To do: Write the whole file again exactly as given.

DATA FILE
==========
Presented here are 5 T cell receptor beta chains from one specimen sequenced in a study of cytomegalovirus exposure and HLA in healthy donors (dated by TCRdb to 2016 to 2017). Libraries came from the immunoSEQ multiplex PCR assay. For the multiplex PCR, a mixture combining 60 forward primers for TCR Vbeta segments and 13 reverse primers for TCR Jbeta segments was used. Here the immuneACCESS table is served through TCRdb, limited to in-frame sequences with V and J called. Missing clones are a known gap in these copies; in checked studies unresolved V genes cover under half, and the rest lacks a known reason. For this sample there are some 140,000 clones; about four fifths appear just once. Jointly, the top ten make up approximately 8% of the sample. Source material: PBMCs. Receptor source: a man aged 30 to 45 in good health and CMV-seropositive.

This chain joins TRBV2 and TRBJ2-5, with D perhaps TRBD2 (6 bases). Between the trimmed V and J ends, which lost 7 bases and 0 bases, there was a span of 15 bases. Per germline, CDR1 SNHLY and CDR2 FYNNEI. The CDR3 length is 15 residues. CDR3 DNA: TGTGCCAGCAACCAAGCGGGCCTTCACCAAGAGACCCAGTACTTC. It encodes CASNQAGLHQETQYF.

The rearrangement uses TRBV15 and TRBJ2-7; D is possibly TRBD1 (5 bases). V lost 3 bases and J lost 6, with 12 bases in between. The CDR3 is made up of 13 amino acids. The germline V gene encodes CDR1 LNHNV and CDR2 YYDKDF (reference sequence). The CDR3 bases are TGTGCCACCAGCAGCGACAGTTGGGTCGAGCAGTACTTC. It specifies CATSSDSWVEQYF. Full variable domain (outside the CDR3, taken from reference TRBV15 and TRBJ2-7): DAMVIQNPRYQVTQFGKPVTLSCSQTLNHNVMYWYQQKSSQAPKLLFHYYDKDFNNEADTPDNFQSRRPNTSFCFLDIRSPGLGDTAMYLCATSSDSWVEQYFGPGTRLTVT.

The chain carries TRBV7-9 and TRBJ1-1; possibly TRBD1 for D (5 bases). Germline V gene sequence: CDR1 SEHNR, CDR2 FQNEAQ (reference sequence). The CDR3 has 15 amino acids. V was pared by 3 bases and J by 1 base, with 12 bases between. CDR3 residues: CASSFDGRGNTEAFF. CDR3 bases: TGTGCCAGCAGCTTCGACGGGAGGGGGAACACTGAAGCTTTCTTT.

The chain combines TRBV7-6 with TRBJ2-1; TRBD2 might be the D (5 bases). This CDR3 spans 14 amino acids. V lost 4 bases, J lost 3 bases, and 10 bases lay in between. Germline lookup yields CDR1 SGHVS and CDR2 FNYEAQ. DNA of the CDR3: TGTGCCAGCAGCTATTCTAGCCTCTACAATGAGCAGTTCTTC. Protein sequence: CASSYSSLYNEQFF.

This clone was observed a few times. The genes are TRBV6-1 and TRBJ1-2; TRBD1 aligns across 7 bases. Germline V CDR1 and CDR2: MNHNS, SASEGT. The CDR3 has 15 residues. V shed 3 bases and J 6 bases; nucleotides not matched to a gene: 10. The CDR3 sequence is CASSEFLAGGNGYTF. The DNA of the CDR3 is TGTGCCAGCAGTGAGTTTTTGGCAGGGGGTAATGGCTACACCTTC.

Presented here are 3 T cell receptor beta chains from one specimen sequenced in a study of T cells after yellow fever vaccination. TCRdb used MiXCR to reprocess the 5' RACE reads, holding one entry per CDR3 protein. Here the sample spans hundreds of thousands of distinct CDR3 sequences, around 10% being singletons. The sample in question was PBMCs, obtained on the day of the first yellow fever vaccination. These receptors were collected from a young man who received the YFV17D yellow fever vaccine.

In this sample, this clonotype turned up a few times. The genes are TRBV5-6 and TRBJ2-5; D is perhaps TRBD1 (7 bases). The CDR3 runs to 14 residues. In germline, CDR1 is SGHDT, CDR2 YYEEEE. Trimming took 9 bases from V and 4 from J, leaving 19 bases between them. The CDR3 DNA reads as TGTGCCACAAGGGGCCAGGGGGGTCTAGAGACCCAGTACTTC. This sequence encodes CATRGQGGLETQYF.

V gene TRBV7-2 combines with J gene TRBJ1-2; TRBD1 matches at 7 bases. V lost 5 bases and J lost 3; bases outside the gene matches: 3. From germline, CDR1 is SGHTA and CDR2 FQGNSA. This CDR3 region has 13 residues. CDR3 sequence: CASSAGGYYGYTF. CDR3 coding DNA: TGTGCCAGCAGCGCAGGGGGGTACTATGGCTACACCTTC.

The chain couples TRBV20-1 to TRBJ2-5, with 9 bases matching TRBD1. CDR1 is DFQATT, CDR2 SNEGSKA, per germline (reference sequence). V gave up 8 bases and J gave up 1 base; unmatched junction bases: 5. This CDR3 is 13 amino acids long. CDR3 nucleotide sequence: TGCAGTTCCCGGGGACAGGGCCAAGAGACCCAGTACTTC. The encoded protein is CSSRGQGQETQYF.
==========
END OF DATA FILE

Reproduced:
Presented here are 5 T cell receptor beta chains from one specimen sequenced in a study of cytomegalovirus exposure and HLA in healthy donors (dated by TCRdb to 2016 to 2017). Libraries came from the immunoSEQ multiplex PCR assay. For the multiplex PCR, a mixture combining 60 forward primers for TCR Vbeta segments and 13 reverse primers for TCR Jbeta segments was used. Here the immuneACCESS table is served through TCRdb, limited to in-frame sequences with V and J called. Missing clones are a known gap in these copies; in checked studies unresolved V genes cover under half, and the rest lacks a known reason. For this sample there are some 140,000 clones; about four fifths appear just once. Jointly, the top ten make up approximately 8% of the sample. Source material: PBMCs. Receptor source: a man aged 30 to 45 in good health and CMV-seropositive.

This chain joins TRBV2 and TRBJ2-5, with D perhaps TRBD2 (6 bases). Between the trimmed V and J ends, which lost 7 bases and 0 bases, there was a span of 15 bases. Per germline, CDR1 SNHLY and CDR2 FYNNEI. The CDR3 length is 15 residues. CDR3 DNA: TGTGCCAGCAACCAAGCGGGCCTTCACCAAGAGACCCAGTACTTC. It encodes CASNQAGLHQETQYF.

The rearrangement uses TRBV15 and TRBJ2-7; D is possibly TRBD1 (5 bases). V lost 3 bases and J lost 6, with 12 bases in between. The CDR3 is made up of 13 amino acids. The germline V gene encodes CDR1 LNHNV and CDR2 YYDKDF (reference sequence). The CDR3 bases are TGTGCCACCAGCAGCGACAGTTGGGTCGAGCAGTACTTC. It specifies CATSSDSWVEQYF. Full variable domain (outside the CDR3, taken from reference TRBV15 and TRBJ2-7): DAMVIQNPRYQVTQFGKPVTLSCSQTLNHNVMYWYQQKSSQAPKLLFHYYDKDFNNEADTPDNFQSRRPNTSFCFLDIRSPGLGDTAMYLCATSSDSWVEQYFGPGTRLTVT.

The chain carries TRBV7-9 and TRBJ1-1; possibly TRBD1 for D (5 bases). Germline V gene sequence: CDR1 SEHNR, CDR2 FQNEAQ (reference sequence). The CDR3 has 15 amino acids. V was pared by 3 bases and J by 1 base, with 12 bases between. CDR3 residues: CASSFDGRGNTEAFF. CDR3 bases: TGTGCCAGCAGCTTCGACGGGAGGGGGAACACTGAAGCTTTCTTT.

The chain combines TRBV7-6 with TRBJ2-1; TRBD2 might be the D (5 bases). This CDR3 spans 14 amino acids. V lost 4 bases, J lost 3 bases, and 10 bases lay in between. Germline lookup yields CDR1 SGHVS and CDR2 FNYEAQ. DNA of the CDR3: TGTGCCAGCAGCTATTCTAGCCTCTACAATGAGCAGTTCTTC. Protein sequence: CASSYSSLYNEQFF.

This clone was observed a few times. The genes are TRBV6-1 and TRBJ1-2; TRBD1 aligns across 7 bases. Germline V CDR1 and CDR2: MNHNS, SASEGT. The CDR3 has 15 residues. V shed 3 bases and J 6 bases; nucleotides not matched to a gene: 10. The CDR3 sequence is CASSEFLAGGNGYTF. The DNA of the CDR3 is TGTGCCAGCAGTGAGTTTTTGGCAGGGGGTAATGGCTACACCTTC.

Presented here are 3 T cell receptor beta chains from one specimen sequenced in a study of T cells after yellow fever vaccination. TCRdb used MiXCR to reprocess the 5' RACE reads, holding one entry per CDR3 protein. Here the sample spans hundreds of thousands of distinct CDR3 sequences, around 10% being singletons. The sample in question was PBMCs, obtained on the day of the first yellow fever vaccination. These receptors were collected from a young man who received the YFV17D yellow fever vaccine.

In this sample, this clonotype turned up a few times. The genes are TRBV5-6 and TRBJ2-5; D is perhaps TRBD1 (7 bases). The CDR3 runs to 14 residues. In germline, CDR1 is SGHDT, CDR2 YYEEEE. Trimming took 9 bases from V and 4 from J, leaving 19 bases between them. The CDR3 DNA reads as TGTGCCACAAGGGGCCAGGGGGGTCTAGAGACCCAGTACTTC. This sequence encodes CATRGQGGLETQYF.

V gene TRBV7-2 combines with J gene TRBJ1-2; TRBD1 matches at 7 bases. V lost 5 bases and J lost 3; bases outside the gene matches: 3. From germline, CDR1 is SGHTA and CDR2 FQGNSA. This CDR3 region has 13 residues. CDR3 sequence: CASSAGGYYGYTF. CDR3 coding DNA: TGTGCCAGCAGCGCAGGGGGGTACTATGGCTACACCTTC.

The chain couples TRBV20-1 to TRBJ2-5, with 9 bases matching TRBD1. CDR1 is DFQATT, CDR2 SNEGSKA, per germline (reference sequence). V gave up 8 bases and J gave up 1 base; unmatched junction bases: 5. This CDR3 is 13 amino acids long. CDR3 nucleotide sequence: TGCAGTTCCCGGGGACAGGGCCAAGAGACCCAGTACTTC. The encoded protein is CSSRGQGQETQYF.